Tasteful program and fresh singing mark UST Christmas Concert’s 10th anniversaryBy Pablo A. Tariman |Philippine Daily Inquirer
One of the most disconcerting things about Christmas concerts is that you get an overdose of Christmas carols some of which are better off heard on noontime TV shows than showcased in a formal concert.
Sometimes the artists accept one engagement too many. On some nights, you hear them sounding like they have been staying late for days on end.
Most often, some concerts are not redeemed by new talents who can’t go beyond being “promising.”
But the latest edition of the UST Christmas Concert managed to elude holiday traps and musical clichés with a tasteful program enhanced by a dose of fresh singing from guest artists, most of whom are artists of consequence and homegrown talents from the University of Santo Tomas, which turned 401 years old this year, the oldest university in Asia.
Grand, focused and refreshing was the opening number, “A Brassy Christmas,” rendered by the UST Brass Ensemble with Christmas numbers tastefully arranged by Herminigildo Ranera.
Indeed, it was a fitting opening number for the succeeding solo number of child soprano Vyktoria Therezze Bayle, who sang Felipe Padilla de Leon’s “Payapang Daigdig” with the UST String Orchestra.
A cerebral feast for the ear was the rendition of Jose Mari Chan’s “Bells at Christmas” and Juan Silos Jr.’s “Kampana sa Simbahan,” by the Hail Mary the Queen Children’s Choir directed by Maria Theresa Vizconde Roldan.
Three tenors and sopranos (Nenen Espina, Thea Perez, Naomi Sison, Lemuel de la Cruz, Eugene de los Santos and Ronan Ferrer) interpreted Orlando de la Cruz’s arrangements of “Christmas Fantasia,” which ended with the ever popular “Nelia Fantasia.”
If this number sounded like a gymnasium spectacular, it was because the soloists were pitted against each other with the ensemble singing like a vocal duel and confrontation. The applause was deafening.
Speaking of ensemble singing, the best treat came from the much-heralded UST Singers which sang Ryan Cayabyab’s “Ave Maria” with such verve while maintaining its delicate, haunting, parts.
Conducted by Fidel Calalang, the UST Singers remained in good shape, glittering in their black ensemble get-up matching the dazzling Gino Gonzales stage design of the gala concert.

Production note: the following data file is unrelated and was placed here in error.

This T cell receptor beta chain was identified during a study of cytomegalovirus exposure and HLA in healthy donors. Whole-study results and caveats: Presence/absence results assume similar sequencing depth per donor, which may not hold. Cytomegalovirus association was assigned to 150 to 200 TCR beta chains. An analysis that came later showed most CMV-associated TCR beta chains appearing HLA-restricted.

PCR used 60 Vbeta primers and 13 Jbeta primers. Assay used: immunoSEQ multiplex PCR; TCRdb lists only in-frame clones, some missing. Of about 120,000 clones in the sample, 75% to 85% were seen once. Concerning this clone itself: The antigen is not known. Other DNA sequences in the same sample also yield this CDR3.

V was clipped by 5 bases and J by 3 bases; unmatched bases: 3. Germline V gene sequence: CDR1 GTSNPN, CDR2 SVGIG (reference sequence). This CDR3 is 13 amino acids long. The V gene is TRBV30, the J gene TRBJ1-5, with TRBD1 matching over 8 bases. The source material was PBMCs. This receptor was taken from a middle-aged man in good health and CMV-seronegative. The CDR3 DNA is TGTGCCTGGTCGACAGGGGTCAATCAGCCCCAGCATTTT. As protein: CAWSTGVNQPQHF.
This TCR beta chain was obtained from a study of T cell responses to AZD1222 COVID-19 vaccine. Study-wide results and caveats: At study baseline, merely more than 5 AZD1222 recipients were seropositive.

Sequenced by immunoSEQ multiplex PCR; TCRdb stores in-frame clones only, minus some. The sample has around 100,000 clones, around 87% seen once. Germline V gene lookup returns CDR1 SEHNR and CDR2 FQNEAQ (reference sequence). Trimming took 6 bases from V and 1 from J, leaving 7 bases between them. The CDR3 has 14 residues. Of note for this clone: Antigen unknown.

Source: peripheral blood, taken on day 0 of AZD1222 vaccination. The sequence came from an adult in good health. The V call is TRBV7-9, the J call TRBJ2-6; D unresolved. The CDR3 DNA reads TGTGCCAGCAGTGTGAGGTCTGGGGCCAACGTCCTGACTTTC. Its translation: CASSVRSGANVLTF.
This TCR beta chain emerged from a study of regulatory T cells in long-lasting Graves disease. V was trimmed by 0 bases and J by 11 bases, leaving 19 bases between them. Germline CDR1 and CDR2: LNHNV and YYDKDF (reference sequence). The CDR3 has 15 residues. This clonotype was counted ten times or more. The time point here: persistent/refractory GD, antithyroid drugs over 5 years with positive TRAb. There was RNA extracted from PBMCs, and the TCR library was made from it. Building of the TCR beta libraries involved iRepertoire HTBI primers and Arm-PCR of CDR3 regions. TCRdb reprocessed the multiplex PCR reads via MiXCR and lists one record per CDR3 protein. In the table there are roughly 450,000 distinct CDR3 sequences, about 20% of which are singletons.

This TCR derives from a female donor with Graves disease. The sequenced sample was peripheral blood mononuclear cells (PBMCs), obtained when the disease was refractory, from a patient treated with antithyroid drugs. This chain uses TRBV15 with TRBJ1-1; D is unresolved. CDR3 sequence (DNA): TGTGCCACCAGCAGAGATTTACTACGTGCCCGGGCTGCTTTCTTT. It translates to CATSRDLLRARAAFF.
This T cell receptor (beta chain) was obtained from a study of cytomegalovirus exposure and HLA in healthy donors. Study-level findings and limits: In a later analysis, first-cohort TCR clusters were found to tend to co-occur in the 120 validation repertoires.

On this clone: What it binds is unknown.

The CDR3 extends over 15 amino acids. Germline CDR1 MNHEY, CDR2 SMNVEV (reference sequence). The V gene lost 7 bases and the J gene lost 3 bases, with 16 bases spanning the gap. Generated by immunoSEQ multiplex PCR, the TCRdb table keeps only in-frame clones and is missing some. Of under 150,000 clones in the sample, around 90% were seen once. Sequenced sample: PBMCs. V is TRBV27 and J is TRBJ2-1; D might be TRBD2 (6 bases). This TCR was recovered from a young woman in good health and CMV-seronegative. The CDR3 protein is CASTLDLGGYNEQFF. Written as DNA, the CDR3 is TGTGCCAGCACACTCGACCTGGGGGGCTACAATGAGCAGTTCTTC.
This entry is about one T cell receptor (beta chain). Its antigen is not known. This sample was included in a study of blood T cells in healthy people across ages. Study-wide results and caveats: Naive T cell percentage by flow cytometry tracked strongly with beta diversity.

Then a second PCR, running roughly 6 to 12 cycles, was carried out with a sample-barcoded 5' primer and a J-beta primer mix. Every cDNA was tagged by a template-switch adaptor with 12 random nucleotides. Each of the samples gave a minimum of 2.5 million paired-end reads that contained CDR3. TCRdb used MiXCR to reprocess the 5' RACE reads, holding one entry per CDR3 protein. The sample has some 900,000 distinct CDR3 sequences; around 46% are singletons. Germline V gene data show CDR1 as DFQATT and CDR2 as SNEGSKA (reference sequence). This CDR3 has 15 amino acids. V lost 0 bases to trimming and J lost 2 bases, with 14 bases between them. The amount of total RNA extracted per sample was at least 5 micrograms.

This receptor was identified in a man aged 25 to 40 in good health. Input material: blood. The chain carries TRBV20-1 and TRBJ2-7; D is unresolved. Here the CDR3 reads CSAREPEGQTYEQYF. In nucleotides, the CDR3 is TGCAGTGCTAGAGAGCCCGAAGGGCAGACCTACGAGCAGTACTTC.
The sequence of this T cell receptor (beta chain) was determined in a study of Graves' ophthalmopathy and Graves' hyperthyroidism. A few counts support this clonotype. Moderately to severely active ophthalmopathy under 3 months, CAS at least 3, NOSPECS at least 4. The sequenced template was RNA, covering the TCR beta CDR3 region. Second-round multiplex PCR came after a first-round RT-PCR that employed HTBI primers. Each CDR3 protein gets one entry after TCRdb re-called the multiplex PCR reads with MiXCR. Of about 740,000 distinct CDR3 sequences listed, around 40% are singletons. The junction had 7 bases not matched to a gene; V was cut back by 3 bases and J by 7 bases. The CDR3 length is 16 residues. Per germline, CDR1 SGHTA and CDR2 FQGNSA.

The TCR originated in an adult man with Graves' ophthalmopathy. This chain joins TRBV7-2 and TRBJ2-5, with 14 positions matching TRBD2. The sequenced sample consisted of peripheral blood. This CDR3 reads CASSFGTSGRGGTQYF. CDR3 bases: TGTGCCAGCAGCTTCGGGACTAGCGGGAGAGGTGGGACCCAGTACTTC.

For this music-lover, the seasoned soloists were the pleasant highlights of the concert.
Mezzo-soprano Clarissa Ocampo astounded with her “But Who May Abide the Day of His Coming?” from Handel’s “Messiah.”
Soprano Rachelle Gerodias’ rendition of Bach’s “Jauchzet Gott in Allen Landen,” BWR 51, once again highlighted her vocal agility, her solid coloratura qualities, which all found their mark in the difficult passages.
The epitome of vocal eloquence was baritone Andrew Fernando’s rendition of “Suo Gan,” again arranged and orchestrated by De la Cruz. A few pounds less and looking hale and hearty, Fernando interpreted the traditional song with breathtaking lines, the phrases sounding as though the piece had been composed for him.
He is one of the few singers who can make traditional songs come alive with rare vocal artistry. I believe this kind of singing is the hallmark of what authentic singing should be.
But the piece that brought me to the very essence of Christmas was cellist Renato Lucas and harpist Lourdes de Leon Gregorio’s rendition of Faure’s “Siciliene.” Also written for flute and violin with orchestral accompaniment, “Sicilienne” —this time performed for cello and harp—was just perfect for this Christmas gala heavily weighed down with Christmas carols.
The melancholy and pastoral scenes inherent in the piece found eloquent interpretation from Lucas and Gregorio. One thought this was the perfect Christmas gift one could wish for.
The concert culminated in a fitting finale where the community sang along with the performers, which all the more communicated the spirit of the season.
This UST Christmas tradition is 10 years old this year, and it is a good time as any for good musical recollections.
Fr. Herminio V. Dagohoy, OP, rector magnificus of the Pontifical University, pointed out the yearly musical event was actually more than a musical extravaganza.
“It is a benefit concert, a gift-giving event, for the conservation and restoration of UST’s precious artworks and cultural treasures and for the development of musicians and artists of the school’s conservatory of music.”
The concert was also a means of thanking UST alumni, friends and benefactors, who have supported the conservation and restoration cause, even as it showcased the immense musical talents of the school, noted Fr. Isidro C. Abaño, OP, director of the UST Museum of Arts and Sciences and co-chair of the concert gala.
Maricris C. Zobel, Christmas gala co-chair, was profused with thanks for the supporters of the gala, among them Singapore Airlines, San Miguel Corporation and the Belo Medical Group.